Did Rep. David Wu make the right move by resigning?
PORTLAND -- Democratic Rep. David Wu of Oregon has announced that he is resigning in the wake of allegations that he had a sexual encounter with an 18-year-old woman.
Sources told KGW that Wu's decision came after he learned that Senators Jeff Merkley and Ron Wyden planned to release a joint statement Tuesday morning urging him to resign. Both senators had reached out to Wu on Monday, each leaving more than one message.
More: Read Wu's resignation
House Minority Leader Nancy Pelosi had called for a House Ethics investigation after the initial reports of the allegation. Wu had previously said that whatever occurred was consensual.
The sex allegations first surfaced Friday. Wu had initially insisted he would not resign but rather would simply not run for re-election.
Then, on Tuesday morning, Wu said the well-being of his children should come first, so he will resign after Congress resolves the debate over the debt ceiling.
Wu, 56, has won seven terms. In 2004, he won despite acknowledging a decades-old college incident in which he tried to force a former girlfriend to have sex. Voters said they disliked an opponent's attempt to use that against Wu as part of a political campaign.
The governor issued a statement Tuesday afternoon, explaining that he will call for a special election once he has received Wu's official resignation.
"Once that is in hand, I intend to call for a special election to elect a Representative to Oregon’s 1st Congressional District, with sufficient time for the Secretary of State to call a special primary," the statement said.
Wyden (D-Ore.) and Merkley (D-Ore.) issued a joint statement Tuesday, following Wu's resignation announcement. They also urged the governor to move quickly in calling for a special election.
“The allegations before Congressman Wu are deeply disturbing and clearly hindered his ability to be an effective representative for the First District. He has made the right choice in resigning," Wyden and Merkley's joint statement said.
Pelosi had called for ethics probe
Early Monday, House Minority Leader Nancy Pelosi sent a letter to leaders of the House Ethics Committee, saying an investigation into Wu was warranted.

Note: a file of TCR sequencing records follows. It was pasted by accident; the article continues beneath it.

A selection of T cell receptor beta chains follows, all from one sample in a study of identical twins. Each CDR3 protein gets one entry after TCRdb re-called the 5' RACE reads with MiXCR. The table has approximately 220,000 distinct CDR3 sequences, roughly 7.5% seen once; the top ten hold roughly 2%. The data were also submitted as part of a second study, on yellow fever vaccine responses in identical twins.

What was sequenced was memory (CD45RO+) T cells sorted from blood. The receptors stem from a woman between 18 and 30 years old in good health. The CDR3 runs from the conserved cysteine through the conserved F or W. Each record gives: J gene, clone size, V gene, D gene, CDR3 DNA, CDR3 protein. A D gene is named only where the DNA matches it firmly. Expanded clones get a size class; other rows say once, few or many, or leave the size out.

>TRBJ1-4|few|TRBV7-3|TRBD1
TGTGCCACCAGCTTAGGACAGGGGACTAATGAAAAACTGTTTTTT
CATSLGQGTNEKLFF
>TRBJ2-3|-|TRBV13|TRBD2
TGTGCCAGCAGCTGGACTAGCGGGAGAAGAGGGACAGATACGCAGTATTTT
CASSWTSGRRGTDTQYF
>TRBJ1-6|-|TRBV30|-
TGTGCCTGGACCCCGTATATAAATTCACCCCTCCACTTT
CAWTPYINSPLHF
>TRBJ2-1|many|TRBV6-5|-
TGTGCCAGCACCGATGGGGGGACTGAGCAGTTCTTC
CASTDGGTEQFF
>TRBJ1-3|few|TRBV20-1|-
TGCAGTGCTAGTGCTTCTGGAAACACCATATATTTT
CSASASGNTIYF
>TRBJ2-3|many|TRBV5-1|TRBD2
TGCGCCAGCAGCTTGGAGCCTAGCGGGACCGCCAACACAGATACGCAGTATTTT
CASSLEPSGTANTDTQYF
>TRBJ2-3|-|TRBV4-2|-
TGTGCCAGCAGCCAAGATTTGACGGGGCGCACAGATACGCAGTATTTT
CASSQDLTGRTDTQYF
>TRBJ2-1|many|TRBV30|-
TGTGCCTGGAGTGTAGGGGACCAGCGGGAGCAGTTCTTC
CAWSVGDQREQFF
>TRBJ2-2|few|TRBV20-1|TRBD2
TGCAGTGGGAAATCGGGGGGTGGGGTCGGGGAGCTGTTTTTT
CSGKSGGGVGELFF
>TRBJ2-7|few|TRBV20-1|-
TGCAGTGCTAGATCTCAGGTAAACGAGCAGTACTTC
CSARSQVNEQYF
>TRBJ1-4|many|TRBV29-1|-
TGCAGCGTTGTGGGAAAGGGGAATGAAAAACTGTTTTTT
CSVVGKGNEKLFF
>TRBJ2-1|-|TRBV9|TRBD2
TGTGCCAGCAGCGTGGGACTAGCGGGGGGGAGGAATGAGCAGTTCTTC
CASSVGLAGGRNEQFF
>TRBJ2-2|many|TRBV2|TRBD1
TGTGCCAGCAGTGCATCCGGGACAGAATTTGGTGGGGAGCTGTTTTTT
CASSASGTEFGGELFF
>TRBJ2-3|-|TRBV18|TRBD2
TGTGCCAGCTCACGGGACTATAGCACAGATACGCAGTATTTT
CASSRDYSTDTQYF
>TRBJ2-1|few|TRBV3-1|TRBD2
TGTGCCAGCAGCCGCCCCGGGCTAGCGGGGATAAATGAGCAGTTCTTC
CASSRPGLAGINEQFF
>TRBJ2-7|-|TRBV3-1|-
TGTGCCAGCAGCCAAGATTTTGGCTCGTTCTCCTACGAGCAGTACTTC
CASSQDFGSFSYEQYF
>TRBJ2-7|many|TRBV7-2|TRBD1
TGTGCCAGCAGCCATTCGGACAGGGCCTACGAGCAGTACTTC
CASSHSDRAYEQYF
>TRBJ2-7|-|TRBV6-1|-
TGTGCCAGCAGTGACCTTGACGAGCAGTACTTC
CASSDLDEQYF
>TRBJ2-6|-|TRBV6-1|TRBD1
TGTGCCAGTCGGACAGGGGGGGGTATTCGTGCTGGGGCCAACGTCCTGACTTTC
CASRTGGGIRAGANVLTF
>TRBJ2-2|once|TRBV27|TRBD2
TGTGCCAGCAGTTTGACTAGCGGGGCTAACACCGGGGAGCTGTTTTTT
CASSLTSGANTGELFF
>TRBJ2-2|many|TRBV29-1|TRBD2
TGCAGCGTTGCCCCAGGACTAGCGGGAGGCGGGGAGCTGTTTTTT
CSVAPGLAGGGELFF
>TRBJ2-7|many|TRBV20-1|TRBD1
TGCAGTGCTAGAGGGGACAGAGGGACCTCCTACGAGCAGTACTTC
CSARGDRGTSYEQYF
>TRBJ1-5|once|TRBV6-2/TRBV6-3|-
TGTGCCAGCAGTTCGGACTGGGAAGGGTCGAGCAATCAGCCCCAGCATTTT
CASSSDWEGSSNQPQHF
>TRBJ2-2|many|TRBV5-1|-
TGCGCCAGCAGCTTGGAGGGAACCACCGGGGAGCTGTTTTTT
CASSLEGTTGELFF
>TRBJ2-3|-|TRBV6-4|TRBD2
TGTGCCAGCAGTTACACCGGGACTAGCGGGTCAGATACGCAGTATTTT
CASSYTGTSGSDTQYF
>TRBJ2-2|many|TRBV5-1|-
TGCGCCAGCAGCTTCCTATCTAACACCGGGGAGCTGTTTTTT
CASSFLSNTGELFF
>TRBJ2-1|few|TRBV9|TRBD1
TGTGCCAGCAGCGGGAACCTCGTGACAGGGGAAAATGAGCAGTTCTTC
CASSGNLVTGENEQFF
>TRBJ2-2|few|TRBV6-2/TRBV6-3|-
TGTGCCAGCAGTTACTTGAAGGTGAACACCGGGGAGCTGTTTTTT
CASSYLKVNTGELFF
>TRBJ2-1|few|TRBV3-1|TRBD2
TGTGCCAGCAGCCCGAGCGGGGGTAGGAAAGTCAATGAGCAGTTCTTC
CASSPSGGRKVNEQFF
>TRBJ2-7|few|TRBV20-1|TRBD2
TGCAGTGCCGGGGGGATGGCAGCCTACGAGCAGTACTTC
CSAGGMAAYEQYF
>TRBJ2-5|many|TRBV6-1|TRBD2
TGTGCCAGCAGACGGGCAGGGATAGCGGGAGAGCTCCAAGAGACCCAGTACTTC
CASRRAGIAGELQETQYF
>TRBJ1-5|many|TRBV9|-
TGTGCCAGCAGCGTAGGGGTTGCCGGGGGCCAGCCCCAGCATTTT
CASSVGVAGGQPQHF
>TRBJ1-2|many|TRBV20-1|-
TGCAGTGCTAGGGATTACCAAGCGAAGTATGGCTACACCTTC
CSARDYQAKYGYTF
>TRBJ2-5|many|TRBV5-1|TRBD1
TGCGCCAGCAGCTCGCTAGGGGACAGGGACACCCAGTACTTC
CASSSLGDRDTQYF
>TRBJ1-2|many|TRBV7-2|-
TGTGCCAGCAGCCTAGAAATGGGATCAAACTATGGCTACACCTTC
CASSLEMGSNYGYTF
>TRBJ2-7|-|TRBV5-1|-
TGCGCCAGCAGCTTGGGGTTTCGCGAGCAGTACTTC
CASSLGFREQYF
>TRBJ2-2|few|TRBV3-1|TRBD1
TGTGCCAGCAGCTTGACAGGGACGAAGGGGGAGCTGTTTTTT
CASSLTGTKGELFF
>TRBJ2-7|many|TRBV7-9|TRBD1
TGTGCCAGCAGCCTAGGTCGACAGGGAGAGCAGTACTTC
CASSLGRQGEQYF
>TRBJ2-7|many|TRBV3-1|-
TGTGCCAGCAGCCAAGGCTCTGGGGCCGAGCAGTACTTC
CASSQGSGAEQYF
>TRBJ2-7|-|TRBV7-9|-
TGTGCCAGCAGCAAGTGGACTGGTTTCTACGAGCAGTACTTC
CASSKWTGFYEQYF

"I call on the Ethics Committee to initiate an investigation into the allegations against Congressman Wu," Pelosi said in a statement. "With deep disappointment and sadness about this situation, I hope that the Ethics Committee will take up this matter."
As first reported by The Oregonian newspaper Friday, Rep. Wu faced allegations he had an unwanted sexual encounter with the 18-year-old daughter of a campaign donor from California in November, 2010. Wu called the accusation "very serious," but did not say whether it was true.
Wu's press secretary Erik Dorey told KGW Monday that Wu had decided not to run for re-election in 2012, but that he planned to serve out his term through next year. Wu himself could not be reached for first-hand confirmation and his office in Washington D.C. was closed. Tuesday morning, all that changed and Wu announced he would resign.
Congressional sources told KGW this past weekend that in conversations with Wu on Saturday, Pelosi and other Democratic leaders expressed disappointment in what Wu had done and that they hoped he would "take appropriate measures." These sources said it was made clear that having him step aside on his own was the preference.
Problems surfaced months ago
In February, Wu told KGW he was hiding nothing and promised there would be no more incidents or revelations. “I’m very much on the mend,” Wu said in an interview. “I’m in a good place.”
Wu had previously apologized for several episodes of erratic behavior before and after the 2010 election.